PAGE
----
Cardiac vasoplegia syndrome: pathophysiology, risk factors and treatment

Am J Med Sci. 2015 Jan;349(1):80-8. doi: 10.1097/MAJ.0000000000000341.


Vasoplegia syndrome is a well known complication after cardiac surgery and has a significant morbidity and mortality. It is characterized by profound vasodilation and loss of systemic vascular resistance leading to hypotension. The pathogenesis of vasoplegia involves the activation of contact, coagulation and complement systems and the activation of leukocytes, platelets and endothelial cells resulting in an imbalance in the regulation of the vascular tone leading to postcardiac surgery vasoplegia. Multiple risk factors have been identified that help predict vasoplegia. Treatment requires mainly vasopressors, but hypotension can be refractory to vasopressors. Some studies suggest that methylene blue can reverse refractory hypotension in these patients and may prevent the development of the syndrome, but more studies are needed with this drug. In this review, we will discuss the pathophysiology of the vasoplegia syndrome and associated risk factors for this complication and briefly outline current therapeutic strategies.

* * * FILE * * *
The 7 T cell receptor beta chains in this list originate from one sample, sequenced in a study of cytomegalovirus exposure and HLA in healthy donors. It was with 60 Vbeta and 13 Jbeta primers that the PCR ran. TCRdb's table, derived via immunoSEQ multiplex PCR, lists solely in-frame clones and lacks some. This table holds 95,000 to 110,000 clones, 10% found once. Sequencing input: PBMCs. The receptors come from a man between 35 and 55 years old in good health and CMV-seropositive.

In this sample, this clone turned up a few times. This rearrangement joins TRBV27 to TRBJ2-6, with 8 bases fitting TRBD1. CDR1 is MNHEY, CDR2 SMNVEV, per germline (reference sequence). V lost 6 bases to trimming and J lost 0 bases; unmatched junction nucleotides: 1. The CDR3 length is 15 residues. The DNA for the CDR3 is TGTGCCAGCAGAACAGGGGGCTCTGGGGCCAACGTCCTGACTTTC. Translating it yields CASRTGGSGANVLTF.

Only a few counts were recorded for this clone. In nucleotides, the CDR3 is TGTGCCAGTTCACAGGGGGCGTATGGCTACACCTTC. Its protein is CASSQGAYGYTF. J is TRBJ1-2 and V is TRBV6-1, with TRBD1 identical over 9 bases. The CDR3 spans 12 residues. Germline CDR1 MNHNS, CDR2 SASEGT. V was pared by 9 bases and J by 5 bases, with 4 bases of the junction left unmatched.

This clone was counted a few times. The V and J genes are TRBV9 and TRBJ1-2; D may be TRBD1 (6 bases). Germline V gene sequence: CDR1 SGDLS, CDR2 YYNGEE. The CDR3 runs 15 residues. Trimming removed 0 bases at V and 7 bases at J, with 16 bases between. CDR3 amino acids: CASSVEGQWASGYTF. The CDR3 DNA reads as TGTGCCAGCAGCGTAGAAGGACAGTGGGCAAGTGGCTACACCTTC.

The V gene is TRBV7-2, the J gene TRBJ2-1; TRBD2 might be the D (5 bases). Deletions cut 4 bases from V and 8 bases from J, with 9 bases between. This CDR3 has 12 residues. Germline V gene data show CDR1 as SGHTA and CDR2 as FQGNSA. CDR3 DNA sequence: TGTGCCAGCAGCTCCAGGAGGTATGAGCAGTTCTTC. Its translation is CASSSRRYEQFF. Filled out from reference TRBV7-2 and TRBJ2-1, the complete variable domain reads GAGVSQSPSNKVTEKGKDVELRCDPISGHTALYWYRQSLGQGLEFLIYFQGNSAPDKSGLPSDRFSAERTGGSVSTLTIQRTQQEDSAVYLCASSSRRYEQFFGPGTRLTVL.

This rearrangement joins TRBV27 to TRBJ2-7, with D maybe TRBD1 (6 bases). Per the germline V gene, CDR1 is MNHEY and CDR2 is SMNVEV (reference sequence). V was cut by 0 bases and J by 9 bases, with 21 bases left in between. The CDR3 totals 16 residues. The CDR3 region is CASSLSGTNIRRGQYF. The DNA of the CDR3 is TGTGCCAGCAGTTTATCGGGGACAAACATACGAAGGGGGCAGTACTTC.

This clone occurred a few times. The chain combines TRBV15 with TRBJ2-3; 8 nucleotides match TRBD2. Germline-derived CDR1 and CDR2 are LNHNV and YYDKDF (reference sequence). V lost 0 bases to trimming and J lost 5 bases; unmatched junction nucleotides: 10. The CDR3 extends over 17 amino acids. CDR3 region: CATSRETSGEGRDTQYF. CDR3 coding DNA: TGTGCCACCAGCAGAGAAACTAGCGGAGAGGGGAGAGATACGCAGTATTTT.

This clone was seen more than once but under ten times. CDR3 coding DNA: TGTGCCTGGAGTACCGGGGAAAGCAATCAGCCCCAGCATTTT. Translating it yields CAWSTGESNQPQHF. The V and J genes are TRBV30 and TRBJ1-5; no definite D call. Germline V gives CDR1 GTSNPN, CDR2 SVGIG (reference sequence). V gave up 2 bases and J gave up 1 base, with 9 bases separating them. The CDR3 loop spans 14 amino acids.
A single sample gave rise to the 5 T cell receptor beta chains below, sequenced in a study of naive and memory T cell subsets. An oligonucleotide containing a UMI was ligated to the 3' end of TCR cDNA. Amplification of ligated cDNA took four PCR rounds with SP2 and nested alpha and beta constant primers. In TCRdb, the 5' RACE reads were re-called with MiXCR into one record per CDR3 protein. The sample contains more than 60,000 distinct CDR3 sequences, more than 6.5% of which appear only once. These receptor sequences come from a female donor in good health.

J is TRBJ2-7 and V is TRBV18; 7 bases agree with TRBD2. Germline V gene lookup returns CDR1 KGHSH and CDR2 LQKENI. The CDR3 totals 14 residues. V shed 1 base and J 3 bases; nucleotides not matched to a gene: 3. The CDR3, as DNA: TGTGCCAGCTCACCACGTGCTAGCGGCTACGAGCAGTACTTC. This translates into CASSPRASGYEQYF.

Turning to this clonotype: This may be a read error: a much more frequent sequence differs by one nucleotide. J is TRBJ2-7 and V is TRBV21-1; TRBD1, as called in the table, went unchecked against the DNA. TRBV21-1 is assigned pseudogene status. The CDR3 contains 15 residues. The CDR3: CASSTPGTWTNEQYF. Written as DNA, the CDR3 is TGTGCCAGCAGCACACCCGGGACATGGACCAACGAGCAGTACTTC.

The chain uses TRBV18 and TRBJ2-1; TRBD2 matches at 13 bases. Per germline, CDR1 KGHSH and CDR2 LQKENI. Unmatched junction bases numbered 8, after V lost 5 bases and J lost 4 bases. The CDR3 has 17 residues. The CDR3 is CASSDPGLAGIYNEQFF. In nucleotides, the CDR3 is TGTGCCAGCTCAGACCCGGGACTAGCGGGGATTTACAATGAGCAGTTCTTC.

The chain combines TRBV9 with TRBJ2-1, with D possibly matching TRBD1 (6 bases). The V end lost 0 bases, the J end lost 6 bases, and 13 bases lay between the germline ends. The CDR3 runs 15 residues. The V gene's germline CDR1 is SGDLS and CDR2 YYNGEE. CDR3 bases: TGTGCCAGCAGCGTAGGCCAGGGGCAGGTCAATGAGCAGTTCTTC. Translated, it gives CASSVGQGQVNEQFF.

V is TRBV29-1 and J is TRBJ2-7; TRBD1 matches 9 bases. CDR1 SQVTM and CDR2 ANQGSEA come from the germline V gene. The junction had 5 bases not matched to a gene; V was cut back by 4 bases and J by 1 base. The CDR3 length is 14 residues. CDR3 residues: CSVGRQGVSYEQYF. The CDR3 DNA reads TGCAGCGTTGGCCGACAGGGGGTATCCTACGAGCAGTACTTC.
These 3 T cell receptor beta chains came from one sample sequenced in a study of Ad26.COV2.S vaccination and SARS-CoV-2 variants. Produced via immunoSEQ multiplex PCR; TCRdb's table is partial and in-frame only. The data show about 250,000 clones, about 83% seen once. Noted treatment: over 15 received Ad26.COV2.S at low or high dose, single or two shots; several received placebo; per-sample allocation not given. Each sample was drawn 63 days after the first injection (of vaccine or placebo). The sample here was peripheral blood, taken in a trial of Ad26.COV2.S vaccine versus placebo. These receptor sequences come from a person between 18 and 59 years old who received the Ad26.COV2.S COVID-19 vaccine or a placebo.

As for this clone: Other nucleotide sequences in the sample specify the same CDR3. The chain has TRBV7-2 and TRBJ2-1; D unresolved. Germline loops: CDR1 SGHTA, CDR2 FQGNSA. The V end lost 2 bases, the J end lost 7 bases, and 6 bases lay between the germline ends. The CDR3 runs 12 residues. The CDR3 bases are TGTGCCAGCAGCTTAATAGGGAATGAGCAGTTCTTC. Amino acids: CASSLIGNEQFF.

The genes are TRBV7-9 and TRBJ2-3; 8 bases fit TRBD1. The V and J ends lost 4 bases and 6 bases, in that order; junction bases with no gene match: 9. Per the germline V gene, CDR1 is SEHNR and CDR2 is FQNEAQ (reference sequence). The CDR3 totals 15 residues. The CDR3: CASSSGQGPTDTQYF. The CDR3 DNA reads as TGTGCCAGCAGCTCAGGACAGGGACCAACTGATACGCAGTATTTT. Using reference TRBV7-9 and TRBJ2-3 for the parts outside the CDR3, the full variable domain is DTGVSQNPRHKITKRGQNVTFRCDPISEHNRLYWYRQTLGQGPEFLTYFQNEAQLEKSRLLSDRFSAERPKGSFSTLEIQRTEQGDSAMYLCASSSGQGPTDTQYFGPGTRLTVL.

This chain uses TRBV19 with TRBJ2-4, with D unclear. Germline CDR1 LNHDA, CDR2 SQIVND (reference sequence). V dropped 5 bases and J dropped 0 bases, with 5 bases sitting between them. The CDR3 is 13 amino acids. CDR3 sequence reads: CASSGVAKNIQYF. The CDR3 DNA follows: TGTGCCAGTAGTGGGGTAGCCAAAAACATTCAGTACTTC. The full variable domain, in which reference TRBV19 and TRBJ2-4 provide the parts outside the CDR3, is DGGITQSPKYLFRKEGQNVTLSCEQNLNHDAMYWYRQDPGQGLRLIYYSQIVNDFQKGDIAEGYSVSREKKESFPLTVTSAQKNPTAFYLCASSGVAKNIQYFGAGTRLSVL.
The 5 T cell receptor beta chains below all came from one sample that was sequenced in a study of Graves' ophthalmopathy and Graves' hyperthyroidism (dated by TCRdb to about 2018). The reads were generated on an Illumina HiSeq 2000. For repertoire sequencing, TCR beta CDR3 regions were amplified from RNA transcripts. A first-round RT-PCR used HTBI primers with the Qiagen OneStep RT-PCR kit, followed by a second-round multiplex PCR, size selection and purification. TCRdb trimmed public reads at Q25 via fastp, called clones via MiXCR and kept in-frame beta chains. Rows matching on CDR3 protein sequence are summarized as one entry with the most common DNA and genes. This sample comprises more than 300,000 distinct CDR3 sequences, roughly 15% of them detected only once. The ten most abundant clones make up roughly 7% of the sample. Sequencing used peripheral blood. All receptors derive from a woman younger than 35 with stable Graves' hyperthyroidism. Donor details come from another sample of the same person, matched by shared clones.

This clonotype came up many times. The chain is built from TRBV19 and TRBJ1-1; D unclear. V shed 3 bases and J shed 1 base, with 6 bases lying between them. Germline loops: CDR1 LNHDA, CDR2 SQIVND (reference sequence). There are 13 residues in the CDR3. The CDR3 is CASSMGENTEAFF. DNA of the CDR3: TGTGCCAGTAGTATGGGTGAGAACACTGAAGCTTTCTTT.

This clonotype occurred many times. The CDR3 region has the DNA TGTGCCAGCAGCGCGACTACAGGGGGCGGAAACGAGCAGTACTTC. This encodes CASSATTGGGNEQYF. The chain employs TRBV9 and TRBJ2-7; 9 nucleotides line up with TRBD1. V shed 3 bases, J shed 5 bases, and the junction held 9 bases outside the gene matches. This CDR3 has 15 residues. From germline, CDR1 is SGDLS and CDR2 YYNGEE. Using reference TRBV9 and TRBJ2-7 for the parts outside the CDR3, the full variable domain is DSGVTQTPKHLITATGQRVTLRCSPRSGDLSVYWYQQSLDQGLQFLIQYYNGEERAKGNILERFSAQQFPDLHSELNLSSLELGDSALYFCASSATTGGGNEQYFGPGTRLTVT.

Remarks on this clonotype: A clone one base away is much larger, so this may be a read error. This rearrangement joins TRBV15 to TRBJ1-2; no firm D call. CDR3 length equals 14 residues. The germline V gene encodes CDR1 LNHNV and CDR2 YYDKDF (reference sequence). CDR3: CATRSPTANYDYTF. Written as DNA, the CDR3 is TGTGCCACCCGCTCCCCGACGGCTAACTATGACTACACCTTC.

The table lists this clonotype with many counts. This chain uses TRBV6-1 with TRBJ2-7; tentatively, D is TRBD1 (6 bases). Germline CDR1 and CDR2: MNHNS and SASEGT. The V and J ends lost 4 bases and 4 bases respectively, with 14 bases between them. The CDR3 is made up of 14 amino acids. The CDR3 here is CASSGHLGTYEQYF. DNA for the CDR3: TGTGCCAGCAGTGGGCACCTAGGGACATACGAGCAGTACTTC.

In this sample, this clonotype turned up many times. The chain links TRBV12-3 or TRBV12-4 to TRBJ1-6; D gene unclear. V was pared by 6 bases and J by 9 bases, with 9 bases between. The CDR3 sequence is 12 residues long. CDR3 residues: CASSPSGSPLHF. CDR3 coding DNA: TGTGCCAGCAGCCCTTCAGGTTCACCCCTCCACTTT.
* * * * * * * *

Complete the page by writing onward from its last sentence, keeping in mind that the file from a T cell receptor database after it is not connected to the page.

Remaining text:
Publication types

  • Review

MeSH terms

  • Adrenal Cortex Hormones / therapeutic use
  • Anti-Inflammatory Agents / therapeutic use
  • Cardiopulmonary Bypass / adverse effects*
  • Catecholamines / therapeutic use
  • Heart Diseases* / drug therapy
  • Heart Diseases* / etiology
  • Heart Diseases* / physiopathology
  • Humans
  • Prognosis
  • Risk Factors
  • Vasoconstrictor Agents / therapeutic use
  • Vasoplegia* / drug therapy
  • Vasoplegia* / etiology
  • Vasoplegia* / physiopathology


  • Adrenal Cortex Hormones
  • Anti-Inflammatory Agents
  • Catecholamines
  • Vasoconstrictor Agents